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Bringing Gazelles Back from the Brink of Extinction

Bringing Gazelles Back from the Brink of Extinction

June 10, 2020

Desert & Water Research, Natural Sciences

Green Prophet — The endangered mountain gazelle, known as Gazella gazella, was once widespread throughout the Fertile Crescent in parts of present-day Israel, Palestinian Authority, Lebanon, Jordan, Syria, Turkey, and Iraq.

Dr. Uri Roll of BGU’s Marco and Louise Mitrani Department of Desert Ecology

New research led by Dr. Uri Roll of BGU’s Marco and Louise Mitrani Department of Desert Ecology and Prof. Yoram Yom-Tov of Tel-Aviv University, together with Amir Balaban, Ezra Hadad, and Gilad Weil, reviews mountain gazelle dynamics in Israel from the beginning of the 20th century and provides an outlook for the conservation of the species.

The findings were recently published in Oryx—The International Journal of Conservation.

Archaeological remains indicate that gazelles were the main prey hunted by people throughout the Pleistocene. Nevertheless, until the 19th century, the mountain gazelle survived this hunting pressure, and thrived.

It’s the same story everywhere: the rise in human population in this region from 1900 to 2016, together with the increased use of firearms and off-road vehicles for hunting, led to the extinction of gazelles from most of this area.

Israel and the Palestinian Authority are currently the last strongholds of the mountain gazelle and are home to about 5,000 individuals.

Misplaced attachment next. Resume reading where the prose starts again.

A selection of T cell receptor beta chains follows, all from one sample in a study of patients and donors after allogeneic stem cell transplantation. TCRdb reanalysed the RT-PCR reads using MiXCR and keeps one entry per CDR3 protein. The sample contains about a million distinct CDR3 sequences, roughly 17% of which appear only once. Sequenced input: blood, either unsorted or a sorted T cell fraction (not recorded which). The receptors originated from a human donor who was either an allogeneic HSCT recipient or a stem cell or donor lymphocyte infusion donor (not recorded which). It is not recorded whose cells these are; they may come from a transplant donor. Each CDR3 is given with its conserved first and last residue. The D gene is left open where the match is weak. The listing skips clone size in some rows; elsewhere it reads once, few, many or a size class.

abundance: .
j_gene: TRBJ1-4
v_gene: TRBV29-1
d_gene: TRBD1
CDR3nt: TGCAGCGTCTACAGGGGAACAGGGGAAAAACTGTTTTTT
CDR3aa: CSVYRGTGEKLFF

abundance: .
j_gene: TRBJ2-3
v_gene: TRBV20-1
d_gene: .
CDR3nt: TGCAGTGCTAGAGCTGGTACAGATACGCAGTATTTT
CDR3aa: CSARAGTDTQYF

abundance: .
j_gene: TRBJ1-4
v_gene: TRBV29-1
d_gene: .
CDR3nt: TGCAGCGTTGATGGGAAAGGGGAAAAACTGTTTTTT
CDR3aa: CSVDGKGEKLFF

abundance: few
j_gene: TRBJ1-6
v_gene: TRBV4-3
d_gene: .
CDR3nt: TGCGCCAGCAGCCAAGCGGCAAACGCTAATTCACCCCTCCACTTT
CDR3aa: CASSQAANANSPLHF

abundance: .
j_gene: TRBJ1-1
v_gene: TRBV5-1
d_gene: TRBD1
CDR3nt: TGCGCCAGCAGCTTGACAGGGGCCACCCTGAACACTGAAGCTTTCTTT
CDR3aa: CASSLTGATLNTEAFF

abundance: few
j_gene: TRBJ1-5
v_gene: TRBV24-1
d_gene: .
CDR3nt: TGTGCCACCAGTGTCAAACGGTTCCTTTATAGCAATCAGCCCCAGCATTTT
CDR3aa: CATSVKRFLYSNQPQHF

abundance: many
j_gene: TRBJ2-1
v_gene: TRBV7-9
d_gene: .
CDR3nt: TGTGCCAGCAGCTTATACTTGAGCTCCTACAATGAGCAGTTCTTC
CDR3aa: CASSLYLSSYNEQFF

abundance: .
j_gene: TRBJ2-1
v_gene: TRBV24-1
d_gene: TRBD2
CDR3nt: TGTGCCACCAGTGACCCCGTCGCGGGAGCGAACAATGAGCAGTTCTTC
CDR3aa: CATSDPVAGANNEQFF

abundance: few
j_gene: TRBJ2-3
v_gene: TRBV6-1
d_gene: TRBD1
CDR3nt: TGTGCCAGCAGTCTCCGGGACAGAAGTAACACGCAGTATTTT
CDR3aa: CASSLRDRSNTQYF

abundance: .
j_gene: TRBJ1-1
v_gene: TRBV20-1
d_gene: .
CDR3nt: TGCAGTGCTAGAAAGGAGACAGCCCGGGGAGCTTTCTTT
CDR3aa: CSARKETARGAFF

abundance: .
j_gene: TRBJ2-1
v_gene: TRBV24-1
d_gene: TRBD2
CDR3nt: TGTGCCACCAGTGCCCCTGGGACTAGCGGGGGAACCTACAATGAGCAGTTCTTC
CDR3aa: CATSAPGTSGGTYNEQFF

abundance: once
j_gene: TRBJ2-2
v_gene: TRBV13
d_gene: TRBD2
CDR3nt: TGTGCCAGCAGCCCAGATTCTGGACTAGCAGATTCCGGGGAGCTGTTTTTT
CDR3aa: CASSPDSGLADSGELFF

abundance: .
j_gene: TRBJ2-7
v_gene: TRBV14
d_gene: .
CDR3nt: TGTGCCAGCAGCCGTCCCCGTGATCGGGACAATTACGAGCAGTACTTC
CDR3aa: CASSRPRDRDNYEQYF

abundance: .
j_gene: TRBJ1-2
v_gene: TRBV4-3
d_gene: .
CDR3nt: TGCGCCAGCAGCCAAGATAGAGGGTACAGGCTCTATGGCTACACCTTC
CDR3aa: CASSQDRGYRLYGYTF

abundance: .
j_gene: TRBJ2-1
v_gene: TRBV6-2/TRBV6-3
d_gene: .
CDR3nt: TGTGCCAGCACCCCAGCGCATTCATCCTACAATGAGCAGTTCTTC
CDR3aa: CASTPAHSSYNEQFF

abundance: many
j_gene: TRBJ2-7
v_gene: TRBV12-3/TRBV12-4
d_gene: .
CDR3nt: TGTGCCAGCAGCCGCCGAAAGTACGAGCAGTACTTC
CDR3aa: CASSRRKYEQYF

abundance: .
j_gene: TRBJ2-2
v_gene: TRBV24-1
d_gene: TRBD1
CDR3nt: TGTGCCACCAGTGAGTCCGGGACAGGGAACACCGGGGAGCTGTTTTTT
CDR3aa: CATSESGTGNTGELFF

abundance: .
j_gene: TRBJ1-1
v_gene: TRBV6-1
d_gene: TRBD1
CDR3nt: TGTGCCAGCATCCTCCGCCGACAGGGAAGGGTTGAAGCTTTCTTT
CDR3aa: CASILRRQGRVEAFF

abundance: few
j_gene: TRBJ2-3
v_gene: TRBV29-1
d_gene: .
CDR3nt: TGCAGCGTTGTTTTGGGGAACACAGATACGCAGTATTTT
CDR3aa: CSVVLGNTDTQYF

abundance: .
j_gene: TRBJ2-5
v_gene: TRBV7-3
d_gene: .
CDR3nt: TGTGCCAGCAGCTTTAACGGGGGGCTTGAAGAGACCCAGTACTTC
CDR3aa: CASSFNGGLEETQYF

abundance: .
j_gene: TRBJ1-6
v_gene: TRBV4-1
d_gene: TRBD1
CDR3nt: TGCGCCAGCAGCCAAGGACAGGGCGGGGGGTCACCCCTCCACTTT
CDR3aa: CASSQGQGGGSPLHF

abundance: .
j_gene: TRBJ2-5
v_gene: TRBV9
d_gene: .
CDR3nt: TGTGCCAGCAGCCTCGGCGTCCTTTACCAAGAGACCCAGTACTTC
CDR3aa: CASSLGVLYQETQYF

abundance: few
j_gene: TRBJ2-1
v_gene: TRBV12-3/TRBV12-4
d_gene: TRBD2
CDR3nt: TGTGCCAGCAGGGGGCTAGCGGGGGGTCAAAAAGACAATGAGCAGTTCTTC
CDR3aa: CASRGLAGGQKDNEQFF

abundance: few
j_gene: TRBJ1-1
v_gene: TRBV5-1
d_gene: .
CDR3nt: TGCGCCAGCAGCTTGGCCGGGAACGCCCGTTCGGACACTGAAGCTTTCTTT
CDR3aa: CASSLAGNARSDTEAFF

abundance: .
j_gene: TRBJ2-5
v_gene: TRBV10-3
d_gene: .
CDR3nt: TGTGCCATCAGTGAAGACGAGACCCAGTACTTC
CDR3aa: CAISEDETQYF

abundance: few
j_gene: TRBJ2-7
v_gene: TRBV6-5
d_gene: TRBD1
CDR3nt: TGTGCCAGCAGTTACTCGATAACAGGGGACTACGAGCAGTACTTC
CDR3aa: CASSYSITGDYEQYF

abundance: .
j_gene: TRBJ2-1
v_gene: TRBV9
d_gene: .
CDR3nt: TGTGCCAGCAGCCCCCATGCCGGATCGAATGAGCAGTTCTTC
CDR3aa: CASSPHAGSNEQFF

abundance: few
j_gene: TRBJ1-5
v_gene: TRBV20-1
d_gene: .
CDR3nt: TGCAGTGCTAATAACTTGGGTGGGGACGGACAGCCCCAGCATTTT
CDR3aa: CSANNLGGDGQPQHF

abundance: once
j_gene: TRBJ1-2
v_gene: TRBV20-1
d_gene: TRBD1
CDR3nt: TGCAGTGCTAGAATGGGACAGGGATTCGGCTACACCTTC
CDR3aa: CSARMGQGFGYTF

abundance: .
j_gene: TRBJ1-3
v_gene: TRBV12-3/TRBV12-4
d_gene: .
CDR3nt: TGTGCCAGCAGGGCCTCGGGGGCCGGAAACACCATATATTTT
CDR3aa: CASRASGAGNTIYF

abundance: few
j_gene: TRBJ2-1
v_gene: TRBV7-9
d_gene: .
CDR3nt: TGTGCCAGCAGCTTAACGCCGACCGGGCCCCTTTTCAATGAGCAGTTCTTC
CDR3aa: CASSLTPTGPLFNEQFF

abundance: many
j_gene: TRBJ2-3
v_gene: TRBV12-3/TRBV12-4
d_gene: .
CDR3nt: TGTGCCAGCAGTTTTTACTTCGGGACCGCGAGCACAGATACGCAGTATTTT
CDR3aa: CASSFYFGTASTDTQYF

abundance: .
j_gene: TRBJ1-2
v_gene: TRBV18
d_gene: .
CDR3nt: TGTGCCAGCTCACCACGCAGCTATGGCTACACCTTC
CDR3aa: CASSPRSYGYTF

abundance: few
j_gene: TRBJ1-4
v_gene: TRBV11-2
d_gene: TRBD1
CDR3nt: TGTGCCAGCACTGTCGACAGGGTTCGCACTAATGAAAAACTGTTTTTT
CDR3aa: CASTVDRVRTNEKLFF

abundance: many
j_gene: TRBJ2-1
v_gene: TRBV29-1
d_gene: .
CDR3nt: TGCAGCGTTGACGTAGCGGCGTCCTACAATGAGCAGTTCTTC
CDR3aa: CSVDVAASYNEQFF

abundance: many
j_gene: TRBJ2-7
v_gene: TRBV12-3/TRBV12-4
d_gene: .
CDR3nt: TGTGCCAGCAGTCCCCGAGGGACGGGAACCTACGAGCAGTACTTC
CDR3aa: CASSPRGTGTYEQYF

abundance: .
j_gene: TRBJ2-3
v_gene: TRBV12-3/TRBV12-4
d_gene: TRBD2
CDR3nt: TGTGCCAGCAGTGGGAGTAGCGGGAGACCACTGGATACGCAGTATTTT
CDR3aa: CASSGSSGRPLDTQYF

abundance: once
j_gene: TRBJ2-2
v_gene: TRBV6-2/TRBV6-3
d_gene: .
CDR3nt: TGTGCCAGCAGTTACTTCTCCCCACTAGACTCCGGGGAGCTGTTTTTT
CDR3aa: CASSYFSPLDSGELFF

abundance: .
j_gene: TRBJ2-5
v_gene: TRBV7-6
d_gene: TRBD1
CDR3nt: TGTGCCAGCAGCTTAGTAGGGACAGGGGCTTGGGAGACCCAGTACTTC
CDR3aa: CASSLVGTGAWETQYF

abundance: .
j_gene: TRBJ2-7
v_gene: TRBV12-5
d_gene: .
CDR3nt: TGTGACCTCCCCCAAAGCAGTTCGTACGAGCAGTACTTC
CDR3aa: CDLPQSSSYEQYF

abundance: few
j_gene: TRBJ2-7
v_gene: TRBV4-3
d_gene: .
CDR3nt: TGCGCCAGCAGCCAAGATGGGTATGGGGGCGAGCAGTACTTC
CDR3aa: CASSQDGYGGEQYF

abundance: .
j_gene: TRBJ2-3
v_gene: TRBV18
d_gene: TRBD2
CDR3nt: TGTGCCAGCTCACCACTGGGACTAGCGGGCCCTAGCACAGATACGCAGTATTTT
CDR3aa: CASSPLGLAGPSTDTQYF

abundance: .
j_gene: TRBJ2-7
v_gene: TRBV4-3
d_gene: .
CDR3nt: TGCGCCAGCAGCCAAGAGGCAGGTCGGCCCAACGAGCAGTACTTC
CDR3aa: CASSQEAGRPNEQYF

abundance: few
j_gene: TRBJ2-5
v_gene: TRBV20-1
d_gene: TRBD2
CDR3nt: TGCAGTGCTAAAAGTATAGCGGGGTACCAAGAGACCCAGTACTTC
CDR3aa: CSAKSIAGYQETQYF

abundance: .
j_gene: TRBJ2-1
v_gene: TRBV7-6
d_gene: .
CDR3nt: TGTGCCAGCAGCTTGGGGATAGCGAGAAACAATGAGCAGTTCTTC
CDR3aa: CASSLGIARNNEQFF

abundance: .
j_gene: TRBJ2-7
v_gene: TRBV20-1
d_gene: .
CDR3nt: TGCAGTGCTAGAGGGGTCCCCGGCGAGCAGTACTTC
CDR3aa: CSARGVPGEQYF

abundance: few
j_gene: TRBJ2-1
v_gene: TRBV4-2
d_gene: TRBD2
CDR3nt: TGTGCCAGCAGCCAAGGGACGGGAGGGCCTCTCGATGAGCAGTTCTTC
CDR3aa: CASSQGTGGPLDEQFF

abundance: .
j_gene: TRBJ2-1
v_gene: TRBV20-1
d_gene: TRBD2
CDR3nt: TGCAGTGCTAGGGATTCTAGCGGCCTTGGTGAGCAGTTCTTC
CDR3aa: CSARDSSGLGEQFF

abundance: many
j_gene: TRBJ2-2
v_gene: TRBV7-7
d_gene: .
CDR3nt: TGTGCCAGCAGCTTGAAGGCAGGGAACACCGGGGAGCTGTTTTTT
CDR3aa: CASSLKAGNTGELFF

Mountain gazelle male in a semi-urban setting, coastal plain, Israel.

During the 1900s, Israel’s human population increased steadily by 2% per year. The human population density is currently c. 430 persons per km2 and is forecasted to continue to rise.

This presents an array of threats to the mountain gazelle. These include: habitat change; fragmentation and isolation by roads, railways and fences; predation by an increasing population of natural predators and feral dogs; poaching; and collisions with road traffic.

These threats often act in synergy, amplifying their effects.

The research presents an overview of how these factors threatened and continue to threaten the survival of this species. They also review the policy and management actions, both implemented and still required, to ensure the persistence of the mountain gazelle.

In addition, they analyze connectivity of gazelle populations in the landscape, highlighting highly fragmented populations, and suggesting potential interventions.

To improve connectivity, they suggest construction of road over/underpasses in strategic locations, translocation of individual gazelles when needed, and better monitoring of potential genetic bottlenecks of the at-risk population.

To reduce the effects of predation, the research team suggests reinstating the control of feral dogs, and improved management of anthropogenic waste.

Furthermore, greater efforts should be made to eliminate poaching of gazelles on the legislative, enforcement and education fronts.

More broadly, Israel’s human population is expected to double in the next 30 years – which will have grave implications on many local species and ecosystems, some of which are of global importance.

Efforts should be made at the national level to limit this growth and stop further land conversions from natural habitats to other uses.

The mountain gazelle exemplifies an ungulate with both great vulnerability to anthropogenic pressures and a large breeding potential.

As more and more regions are converted to human-dominated landscapes, pressures on wildlife will continue to increase, and lessons from the mountain gazelle could prove valuable elsewhere.

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